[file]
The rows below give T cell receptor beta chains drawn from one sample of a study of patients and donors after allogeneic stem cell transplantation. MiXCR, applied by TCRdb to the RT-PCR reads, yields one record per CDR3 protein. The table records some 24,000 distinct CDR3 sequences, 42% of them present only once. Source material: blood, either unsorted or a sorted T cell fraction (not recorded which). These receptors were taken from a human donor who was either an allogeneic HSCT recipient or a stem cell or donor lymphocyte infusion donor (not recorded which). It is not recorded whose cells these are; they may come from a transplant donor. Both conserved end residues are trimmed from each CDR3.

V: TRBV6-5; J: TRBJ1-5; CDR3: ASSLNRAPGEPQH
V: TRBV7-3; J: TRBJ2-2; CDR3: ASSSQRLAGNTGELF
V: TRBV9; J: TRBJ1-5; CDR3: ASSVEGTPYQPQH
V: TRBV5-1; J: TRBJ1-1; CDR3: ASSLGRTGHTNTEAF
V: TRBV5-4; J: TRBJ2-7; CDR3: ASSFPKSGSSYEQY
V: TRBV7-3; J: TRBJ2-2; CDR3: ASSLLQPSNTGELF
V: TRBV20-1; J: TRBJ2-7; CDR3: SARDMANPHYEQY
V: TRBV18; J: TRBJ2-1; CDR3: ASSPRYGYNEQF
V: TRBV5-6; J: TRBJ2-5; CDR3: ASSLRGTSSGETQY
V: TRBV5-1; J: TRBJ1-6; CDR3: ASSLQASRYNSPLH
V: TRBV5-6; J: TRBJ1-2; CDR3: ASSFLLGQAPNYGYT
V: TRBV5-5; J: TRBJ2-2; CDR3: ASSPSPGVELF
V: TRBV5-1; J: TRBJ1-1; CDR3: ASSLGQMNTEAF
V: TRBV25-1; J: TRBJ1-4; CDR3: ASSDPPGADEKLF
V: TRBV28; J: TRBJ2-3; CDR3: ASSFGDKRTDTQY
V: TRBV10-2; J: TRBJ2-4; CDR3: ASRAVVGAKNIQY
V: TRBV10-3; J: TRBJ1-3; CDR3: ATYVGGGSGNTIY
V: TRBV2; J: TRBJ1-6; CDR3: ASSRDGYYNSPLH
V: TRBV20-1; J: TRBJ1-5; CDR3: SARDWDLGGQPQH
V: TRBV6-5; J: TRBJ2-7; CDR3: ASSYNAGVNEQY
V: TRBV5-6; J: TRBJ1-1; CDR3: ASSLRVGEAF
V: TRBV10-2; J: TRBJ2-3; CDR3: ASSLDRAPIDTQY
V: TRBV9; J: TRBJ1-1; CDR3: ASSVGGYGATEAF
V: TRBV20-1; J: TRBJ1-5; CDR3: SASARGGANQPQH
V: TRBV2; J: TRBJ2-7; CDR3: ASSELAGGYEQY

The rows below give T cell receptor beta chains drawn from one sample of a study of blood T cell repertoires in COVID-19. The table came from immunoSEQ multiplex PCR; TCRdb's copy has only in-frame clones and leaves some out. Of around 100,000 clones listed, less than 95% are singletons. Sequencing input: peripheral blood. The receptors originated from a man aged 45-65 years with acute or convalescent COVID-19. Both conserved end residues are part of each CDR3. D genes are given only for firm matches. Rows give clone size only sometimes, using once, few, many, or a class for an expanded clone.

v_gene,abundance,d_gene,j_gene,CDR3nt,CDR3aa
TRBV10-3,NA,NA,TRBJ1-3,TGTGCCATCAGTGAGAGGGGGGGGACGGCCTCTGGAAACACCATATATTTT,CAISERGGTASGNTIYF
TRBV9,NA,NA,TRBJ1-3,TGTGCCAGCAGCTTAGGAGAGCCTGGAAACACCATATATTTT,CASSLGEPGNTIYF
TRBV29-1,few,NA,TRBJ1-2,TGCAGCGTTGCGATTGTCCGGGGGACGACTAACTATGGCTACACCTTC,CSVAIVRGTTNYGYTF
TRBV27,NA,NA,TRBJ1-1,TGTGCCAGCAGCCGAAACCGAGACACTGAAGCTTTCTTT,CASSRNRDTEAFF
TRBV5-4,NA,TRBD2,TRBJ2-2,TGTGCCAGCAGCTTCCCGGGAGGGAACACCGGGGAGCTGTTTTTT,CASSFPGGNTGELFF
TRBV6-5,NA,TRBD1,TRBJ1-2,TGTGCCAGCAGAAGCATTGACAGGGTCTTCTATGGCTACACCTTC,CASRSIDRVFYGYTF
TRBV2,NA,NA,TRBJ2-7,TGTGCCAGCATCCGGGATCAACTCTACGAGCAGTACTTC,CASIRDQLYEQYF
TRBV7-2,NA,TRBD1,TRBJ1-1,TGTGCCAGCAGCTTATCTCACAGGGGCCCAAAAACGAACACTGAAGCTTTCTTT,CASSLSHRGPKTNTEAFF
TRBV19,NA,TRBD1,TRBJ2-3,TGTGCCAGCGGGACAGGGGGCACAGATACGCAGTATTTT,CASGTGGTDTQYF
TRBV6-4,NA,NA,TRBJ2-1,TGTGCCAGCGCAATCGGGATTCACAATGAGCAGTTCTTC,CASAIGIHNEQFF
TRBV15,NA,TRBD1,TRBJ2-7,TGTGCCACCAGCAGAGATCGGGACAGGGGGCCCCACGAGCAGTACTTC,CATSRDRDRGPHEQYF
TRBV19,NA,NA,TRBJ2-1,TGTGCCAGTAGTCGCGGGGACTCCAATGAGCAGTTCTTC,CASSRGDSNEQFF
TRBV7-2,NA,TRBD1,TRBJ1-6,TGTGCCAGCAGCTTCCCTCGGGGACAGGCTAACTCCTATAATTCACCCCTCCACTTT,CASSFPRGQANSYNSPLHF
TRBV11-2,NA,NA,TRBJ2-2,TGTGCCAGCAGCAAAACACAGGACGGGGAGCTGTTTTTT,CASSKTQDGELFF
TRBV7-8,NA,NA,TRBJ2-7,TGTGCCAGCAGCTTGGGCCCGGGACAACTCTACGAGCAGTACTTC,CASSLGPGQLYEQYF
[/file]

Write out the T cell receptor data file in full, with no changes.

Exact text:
The rows below give T cell receptor beta chains drawn from one sample of a study of patients and donors after allogeneic stem cell transplantation. MiXCR, applied by TCRdb to the RT-PCR reads, yields one record per CDR3 protein. The table records some 24,000 distinct CDR3 sequences, 42% of them present only once. Source material: blood, either unsorted or a sorted T cell fraction (not recorded which). These receptors were taken from a human donor who was either an allogeneic HSCT recipient or a stem cell or donor lymphocyte infusion donor (not recorded which). It is not recorded whose cells these are; they may come from a transplant donor. Both conserved end residues are trimmed from each CDR3.

V: TRBV6-5; J: TRBJ1-5; CDR3: ASSLNRAPGEPQH
V: TRBV7-3; J: TRBJ2-2; CDR3: ASSSQRLAGNTGELF
V: TRBV9; J: TRBJ1-5; CDR3: ASSVEGTPYQPQH
V: TRBV5-1; J: TRBJ1-1; CDR3: ASSLGRTGHTNTEAF
V: TRBV5-4; J: TRBJ2-7; CDR3: ASSFPKSGSSYEQY
V: TRBV7-3; J: TRBJ2-2; CDR3: ASSLLQPSNTGELF
V: TRBV20-1; J: TRBJ2-7; CDR3: SARDMANPHYEQY
V: TRBV18; J: TRBJ2-1; CDR3: ASSPRYGYNEQF
V: TRBV5-6; J: TRBJ2-5; CDR3: ASSLRGTSSGETQY
V: TRBV5-1; J: TRBJ1-6; CDR3: ASSLQASRYNSPLH
V: TRBV5-6; J: TRBJ1-2; CDR3: ASSFLLGQAPNYGYT
V: TRBV5-5; J: TRBJ2-2; CDR3: ASSPSPGVELF
V: TRBV5-1; J: TRBJ1-1; CDR3: ASSLGQMNTEAF
V: TRBV25-1; J: TRBJ1-4; CDR3: ASSDPPGADEKLF
V: TRBV28; J: TRBJ2-3; CDR3: ASSFGDKRTDTQY
V: TRBV10-2; J: TRBJ2-4; CDR3: ASRAVVGAKNIQY
V: TRBV10-3; J: TRBJ1-3; CDR3: ATYVGGGSGNTIY
V: TRBV2; J: TRBJ1-6; CDR3: ASSRDGYYNSPLH
V: TRBV20-1; J: TRBJ1-5; CDR3: SARDWDLGGQPQH
V: TRBV6-5; J: TRBJ2-7; CDR3: ASSYNAGVNEQY
V: TRBV5-6; J: TRBJ1-1; CDR3: ASSLRVGEAF
V: TRBV10-2; J: TRBJ2-3; CDR3: ASSLDRAPIDTQY
V: TRBV9; J: TRBJ1-1; CDR3: ASSVGGYGATEAF
V: TRBV20-1; J: TRBJ1-5; CDR3: SASARGGANQPQH
V: TRBV2; J: TRBJ2-7; CDR3: ASSELAGGYEQY

The rows below give T cell receptor beta chains drawn from one sample of a study of blood T cell repertoires in COVID-19. The table came from immunoSEQ multiplex PCR; TCRdb's copy has only in-frame clones and leaves some out. Of around 100,000 clones listed, less than 95% are singletons. Sequencing input: peripheral blood. The receptors originated from a man aged 45-65 years with acute or convalescent COVID-19. Both conserved end residues are part of each CDR3. D genes are given only for firm matches. Rows give clone size only sometimes, using once, few, many, or a class for an expanded clone.

v_gene,abundance,d_gene,j_gene,CDR3nt,CDR3aa
TRBV10-3,NA,NA,TRBJ1-3,TGTGCCATCAGTGAGAGGGGGGGGACGGCCTCTGGAAACACCATATATTTT,CAISERGGTASGNTIYF
TRBV9,NA,NA,TRBJ1-3,TGTGCCAGCAGCTTAGGAGAGCCTGGAAACACCATATATTTT,CASSLGEPGNTIYF
TRBV29-1,few,NA,TRBJ1-2,TGCAGCGTTGCGATTGTCCGGGGGACGACTAACTATGGCTACACCTTC,CSVAIVRGTTNYGYTF
TRBV27,NA,NA,TRBJ1-1,TGTGCCAGCAGCCGAAACCGAGACACTGAAGCTTTCTTT,CASSRNRDTEAFF
TRBV5-4,NA,TRBD2,TRBJ2-2,TGTGCCAGCAGCTTCCCGGGAGGGAACACCGGGGAGCTGTTTTTT,CASSFPGGNTGELFF
TRBV6-5,NA,TRBD1,TRBJ1-2,TGTGCCAGCAGAAGCATTGACAGGGTCTTCTATGGCTACACCTTC,CASRSIDRVFYGYTF
TRBV2,NA,NA,TRBJ2-7,TGTGCCAGCATCCGGGATCAACTCTACGAGCAGTACTTC,CASIRDQLYEQYF
TRBV7-2,NA,TRBD1,TRBJ1-1,TGTGCCAGCAGCTTATCTCACAGGGGCCCAAAAACGAACACTGAAGCTTTCTTT,CASSLSHRGPKTNTEAFF
TRBV19,NA,TRBD1,TRBJ2-3,TGTGCCAGCGGGACAGGGGGCACAGATACGCAGTATTTT,CASGTGGTDTQYF
TRBV6-4,NA,NA,TRBJ2-1,TGTGCCAGCGCAATCGGGATTCACAATGAGCAGTTCTTC,CASAIGIHNEQFF
TRBV15,NA,TRBD1,TRBJ2-7,TGTGCCACCAGCAGAGATCGGGACAGGGGGCCCCACGAGCAGTACTTC,CATSRDRDRGPHEQYF
TRBV19,NA,NA,TRBJ2-1,TGTGCCAGTAGTCGCGGGGACTCCAATGAGCAGTTCTTC,CASSRGDSNEQFF
TRBV7-2,NA,TRBD1,TRBJ1-6,TGTGCCAGCAGCTTCCCTCGGGGACAGGCTAACTCCTATAATTCACCCCTCCACTTT,CASSFPRGQANSYNSPLHF
TRBV11-2,NA,NA,TRBJ2-2,TGTGCCAGCAGCAAAACACAGGACGGGGAGCTGTTTTTT,CASSKTQDGELFF
TRBV7-8,NA,NA,TRBJ2-7,TGTGCCAGCAGCTTGGGCCCGGGACAACTCTACGAGCAGTACTTC,CASSLGPGQLYEQYF